Review of A Teenager’s Journey: Surviving Adolescence by Richard B. Pelzer & Help Yourself for Teens by Dave Pelzer
THE beaten, the abused, the tormented: these have become the new heroes. When Dave Pelzer’s A Child Called “It” was published over a decade ago, (now part of a trilogy with The Lost Boy and A Man Named Dave), publishers thought the genre of the “misery memoir” would be short-lived.
Soon after came Frank McCourt’s Angela’s Ashes, about the grim lot of an Irish Catholic childhood and still the titles keep coming – Andrew Madden’s Altar Boy: A Story of Life After Abuse, The Little Prisoner by Jane Elliott about a girl ritually abused by her stepfather.
It would seem we have an insatiable appetite to devour other people’s pain. A by-product, perhaps, of the reality TV shows and the voyeuristic soul-baring of Oprah. The “misery market” follows a particular theme – after the chronicles of cruelty, there is redemption. The vanquished becomes the victor.
Dave Pelzer, a New York Times bestselling author for more than five years, is now a publishing phenomenon with his sixth book, Help Yourself for Teens, out this month. One of five brothers, Pelzer was viciously treated and on several occasions nearly killed by his mother until at the age of 12, when he was rescued by teachers and taken into various foster homes. Pelzer’s ordeal was later considered one of the worst child-abuse cases in California that year. In this self-help guide, Pelzer combines no-nonsense advice on how to survive as a teenager – “be honest with yourself; you alone decide your fate” – with graphic excerpts from A Child Called “It”.
Taking the scene where his mother, “a hateful, psychologically sick alcoholic” holds his arm over a gas stove, he describes how this taught him “to maintain an intense focus”. As a teenager, he says, you must “use your head, stay focused, and stay out of trouble”.
Interspersed are Pelzer’s patriotic eulogies about America: he served in the air force for more than a decade. The glee when he describes Saddam Hussein, “hiding like the coward he was in a spider hole, so scared that he peed on himself” sits uneasily alongside Pelzer’s self-styled role as mentor.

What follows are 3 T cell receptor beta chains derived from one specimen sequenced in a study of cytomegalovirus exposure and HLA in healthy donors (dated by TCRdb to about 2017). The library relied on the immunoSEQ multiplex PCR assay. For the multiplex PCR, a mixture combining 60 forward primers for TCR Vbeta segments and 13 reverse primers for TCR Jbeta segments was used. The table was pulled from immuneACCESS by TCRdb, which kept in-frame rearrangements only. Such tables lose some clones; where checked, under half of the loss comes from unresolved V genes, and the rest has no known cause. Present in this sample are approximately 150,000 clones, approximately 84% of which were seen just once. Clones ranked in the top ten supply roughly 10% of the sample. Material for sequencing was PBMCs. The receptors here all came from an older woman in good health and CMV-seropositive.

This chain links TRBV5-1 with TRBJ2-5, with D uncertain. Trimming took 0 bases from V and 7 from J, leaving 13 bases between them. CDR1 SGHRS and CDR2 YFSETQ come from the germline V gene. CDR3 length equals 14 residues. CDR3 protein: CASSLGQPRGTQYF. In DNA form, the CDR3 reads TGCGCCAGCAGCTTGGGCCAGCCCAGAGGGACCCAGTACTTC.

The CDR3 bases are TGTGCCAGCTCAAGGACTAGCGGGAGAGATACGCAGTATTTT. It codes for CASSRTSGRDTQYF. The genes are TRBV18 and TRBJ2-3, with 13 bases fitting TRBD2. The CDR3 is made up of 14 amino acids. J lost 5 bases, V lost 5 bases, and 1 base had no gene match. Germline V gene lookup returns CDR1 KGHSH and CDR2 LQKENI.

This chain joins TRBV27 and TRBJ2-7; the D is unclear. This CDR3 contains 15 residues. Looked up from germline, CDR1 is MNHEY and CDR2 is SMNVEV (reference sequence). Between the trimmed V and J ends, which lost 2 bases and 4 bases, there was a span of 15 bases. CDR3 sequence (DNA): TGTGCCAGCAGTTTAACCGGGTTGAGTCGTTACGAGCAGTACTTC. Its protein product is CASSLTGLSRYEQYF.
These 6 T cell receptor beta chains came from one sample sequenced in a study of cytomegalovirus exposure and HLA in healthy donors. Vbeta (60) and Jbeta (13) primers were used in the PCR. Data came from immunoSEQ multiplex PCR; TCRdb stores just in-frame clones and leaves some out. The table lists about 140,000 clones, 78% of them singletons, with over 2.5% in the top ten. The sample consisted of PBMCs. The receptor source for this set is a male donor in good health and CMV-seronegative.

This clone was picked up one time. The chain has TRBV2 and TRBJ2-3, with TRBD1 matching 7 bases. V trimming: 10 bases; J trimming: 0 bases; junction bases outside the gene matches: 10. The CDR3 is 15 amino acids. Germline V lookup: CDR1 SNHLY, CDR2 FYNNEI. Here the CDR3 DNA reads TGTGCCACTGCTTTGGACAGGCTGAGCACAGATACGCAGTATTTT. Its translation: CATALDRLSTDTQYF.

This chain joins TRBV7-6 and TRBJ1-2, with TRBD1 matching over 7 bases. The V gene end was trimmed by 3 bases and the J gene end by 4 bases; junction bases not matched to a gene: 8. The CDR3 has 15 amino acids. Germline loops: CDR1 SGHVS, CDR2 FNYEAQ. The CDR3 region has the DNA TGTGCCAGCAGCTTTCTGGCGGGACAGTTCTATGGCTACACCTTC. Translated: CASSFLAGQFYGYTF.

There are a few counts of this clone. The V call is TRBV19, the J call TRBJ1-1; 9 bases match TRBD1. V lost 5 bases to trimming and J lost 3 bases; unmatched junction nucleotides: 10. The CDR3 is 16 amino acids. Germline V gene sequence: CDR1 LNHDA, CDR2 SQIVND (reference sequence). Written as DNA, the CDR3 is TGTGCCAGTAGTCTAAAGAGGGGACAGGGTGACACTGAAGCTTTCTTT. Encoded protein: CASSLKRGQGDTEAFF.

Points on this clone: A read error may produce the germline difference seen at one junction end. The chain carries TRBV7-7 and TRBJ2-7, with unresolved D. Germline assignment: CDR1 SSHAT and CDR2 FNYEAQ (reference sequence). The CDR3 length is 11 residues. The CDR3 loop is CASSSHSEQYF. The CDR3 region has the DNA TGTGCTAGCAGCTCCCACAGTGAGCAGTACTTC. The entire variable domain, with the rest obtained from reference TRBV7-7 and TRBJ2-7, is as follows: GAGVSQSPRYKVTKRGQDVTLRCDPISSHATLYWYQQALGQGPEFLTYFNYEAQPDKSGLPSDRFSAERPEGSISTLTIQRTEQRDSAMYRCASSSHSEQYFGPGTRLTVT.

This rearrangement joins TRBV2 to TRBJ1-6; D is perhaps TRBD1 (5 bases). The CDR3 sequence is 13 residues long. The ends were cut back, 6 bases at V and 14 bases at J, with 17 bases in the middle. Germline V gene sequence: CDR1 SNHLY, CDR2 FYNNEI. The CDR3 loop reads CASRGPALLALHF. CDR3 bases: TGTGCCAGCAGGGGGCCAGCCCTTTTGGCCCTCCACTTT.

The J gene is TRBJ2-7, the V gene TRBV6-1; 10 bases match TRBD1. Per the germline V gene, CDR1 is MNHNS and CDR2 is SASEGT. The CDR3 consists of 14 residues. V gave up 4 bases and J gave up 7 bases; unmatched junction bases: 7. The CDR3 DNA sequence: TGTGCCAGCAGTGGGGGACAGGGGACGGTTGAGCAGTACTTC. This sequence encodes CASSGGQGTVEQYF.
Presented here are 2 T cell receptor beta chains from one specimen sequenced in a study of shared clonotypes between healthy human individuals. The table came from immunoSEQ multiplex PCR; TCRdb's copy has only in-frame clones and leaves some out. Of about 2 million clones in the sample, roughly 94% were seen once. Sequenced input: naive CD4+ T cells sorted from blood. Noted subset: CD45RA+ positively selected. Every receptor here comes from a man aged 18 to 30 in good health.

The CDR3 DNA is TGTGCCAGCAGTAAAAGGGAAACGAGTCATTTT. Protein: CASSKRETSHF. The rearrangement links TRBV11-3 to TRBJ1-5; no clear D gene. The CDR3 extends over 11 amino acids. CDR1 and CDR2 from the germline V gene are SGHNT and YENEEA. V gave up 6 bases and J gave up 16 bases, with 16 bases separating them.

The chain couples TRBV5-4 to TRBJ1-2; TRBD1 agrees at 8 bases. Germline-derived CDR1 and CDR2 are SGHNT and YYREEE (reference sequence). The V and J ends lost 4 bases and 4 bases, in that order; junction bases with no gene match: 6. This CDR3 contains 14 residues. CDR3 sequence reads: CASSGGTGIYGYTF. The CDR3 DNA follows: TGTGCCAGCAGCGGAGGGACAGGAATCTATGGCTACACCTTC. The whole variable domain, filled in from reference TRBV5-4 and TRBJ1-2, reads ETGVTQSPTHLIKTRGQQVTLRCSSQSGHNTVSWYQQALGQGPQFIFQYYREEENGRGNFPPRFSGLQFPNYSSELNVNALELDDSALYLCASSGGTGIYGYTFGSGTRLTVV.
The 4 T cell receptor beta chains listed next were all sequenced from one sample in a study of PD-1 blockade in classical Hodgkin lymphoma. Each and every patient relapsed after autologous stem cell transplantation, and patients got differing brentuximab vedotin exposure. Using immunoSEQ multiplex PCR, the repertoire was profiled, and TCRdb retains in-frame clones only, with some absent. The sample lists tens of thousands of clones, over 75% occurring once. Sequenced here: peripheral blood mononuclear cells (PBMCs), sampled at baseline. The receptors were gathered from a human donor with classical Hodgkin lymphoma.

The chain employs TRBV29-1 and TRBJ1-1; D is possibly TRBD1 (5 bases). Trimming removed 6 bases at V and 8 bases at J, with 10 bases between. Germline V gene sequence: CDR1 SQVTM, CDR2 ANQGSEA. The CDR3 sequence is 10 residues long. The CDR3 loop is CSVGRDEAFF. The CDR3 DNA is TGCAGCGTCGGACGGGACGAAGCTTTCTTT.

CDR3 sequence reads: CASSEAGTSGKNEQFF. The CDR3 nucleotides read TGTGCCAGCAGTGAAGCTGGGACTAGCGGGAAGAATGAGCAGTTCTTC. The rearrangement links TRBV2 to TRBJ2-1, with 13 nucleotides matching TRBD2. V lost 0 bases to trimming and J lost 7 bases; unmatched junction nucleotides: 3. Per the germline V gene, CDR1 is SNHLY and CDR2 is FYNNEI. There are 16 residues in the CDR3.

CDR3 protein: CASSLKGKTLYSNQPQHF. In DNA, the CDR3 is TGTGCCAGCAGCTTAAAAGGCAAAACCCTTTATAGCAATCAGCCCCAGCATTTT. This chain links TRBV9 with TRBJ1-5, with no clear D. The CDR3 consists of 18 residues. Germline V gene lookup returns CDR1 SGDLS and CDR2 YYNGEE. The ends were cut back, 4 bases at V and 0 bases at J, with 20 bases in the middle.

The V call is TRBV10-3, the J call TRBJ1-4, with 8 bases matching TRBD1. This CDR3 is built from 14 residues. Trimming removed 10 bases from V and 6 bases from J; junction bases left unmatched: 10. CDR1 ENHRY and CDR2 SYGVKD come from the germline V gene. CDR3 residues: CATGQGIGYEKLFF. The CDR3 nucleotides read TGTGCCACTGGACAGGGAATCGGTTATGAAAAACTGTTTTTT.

Considering that in the past 20 years Pelzer has worked with young adults in jails, juvenile halls and foster care across America, I was left wondering why he needed to draw so extensively on his first book, rather than write something original. When Pelzer encourages young people not fall into the trap of thinking everything is their fault, which is what he says he did when he “lived with Mother as her ‘basement slave’ ”, it rings hollow. This isn’t to discount his horrendous childhood, but constantly using his extreme personal experience as a device fails when giving counsel for everyday problems faced by the majority of teenagers.
Dave Pelzer’s work is vivid and he does evoke a sense of himself: a boy who wears “Cokebottle glasses with thick black frames, long, straggly, matted hair”.
The writing in A Teenager’s Journey, the second book by his brother, Richard B. Pelzer, is often so poor it is hard to truly empathise. Richard’s first book, A Brother’s Journey, covers his early years when he went from being “Mom’s little Nazi”, colluding with her mistreatment of Dave, to being mother’s new victim when Dave was taken away by the authorities. Richard was kicked, beaten and treated worse than a dog, forced to eat out of a dish under the kitchen table. In his sequel he recounts his teenage years. By the age of 16, close to six feet tall (1.8 metres) and weighing almost 180 pounds (81 kilograms), Richard was “spared” from “further physical abuse”.
Nevertheless, the neglect and emotional cruelty continued. On several occasions he attempted suicide and to cope, ingested a heady cocktail of drugs. About $300 a week goes “up in smoke, up my nose or down my throat”.
Caught in this hell between both wanting his mother’s love and her protection, and loathing her for the years of systemic abuse, Richard desperately looks outside for help. He finds it through the Nichols family, who “never once put me down or reminded me of how … bad I smelled”.
During his 20s, Richard lived with them and by example, the Nichols teach him what a normal, loving family resembles.
In a similar vein to A Child Called “It”, Richard writes from an internal perspective with an over-use of the first person. Often the narrative is disjointed, as if written in a personal vacuum. There is little description of place and I was left knowing too much about the sensation of crack cocaine and heroin, yet not enough of Richard himself.
This could be a reflection of the trauma he’s endured, but the style is heavily laced with psychobabble and empty platitudes. When he describes how he learned from the Nichols' twins, that “even the most seemingly out-of-reach dreams can come true, if you truly want them to”, it is hard not to groan.
Ultimately, both books left me frustrated, falling between memoir and inspirational self-help. Both follow a similar vein – that with some help from above, any teenager can survive and that ultimately good prevails. God Bless America.
Writing by Tag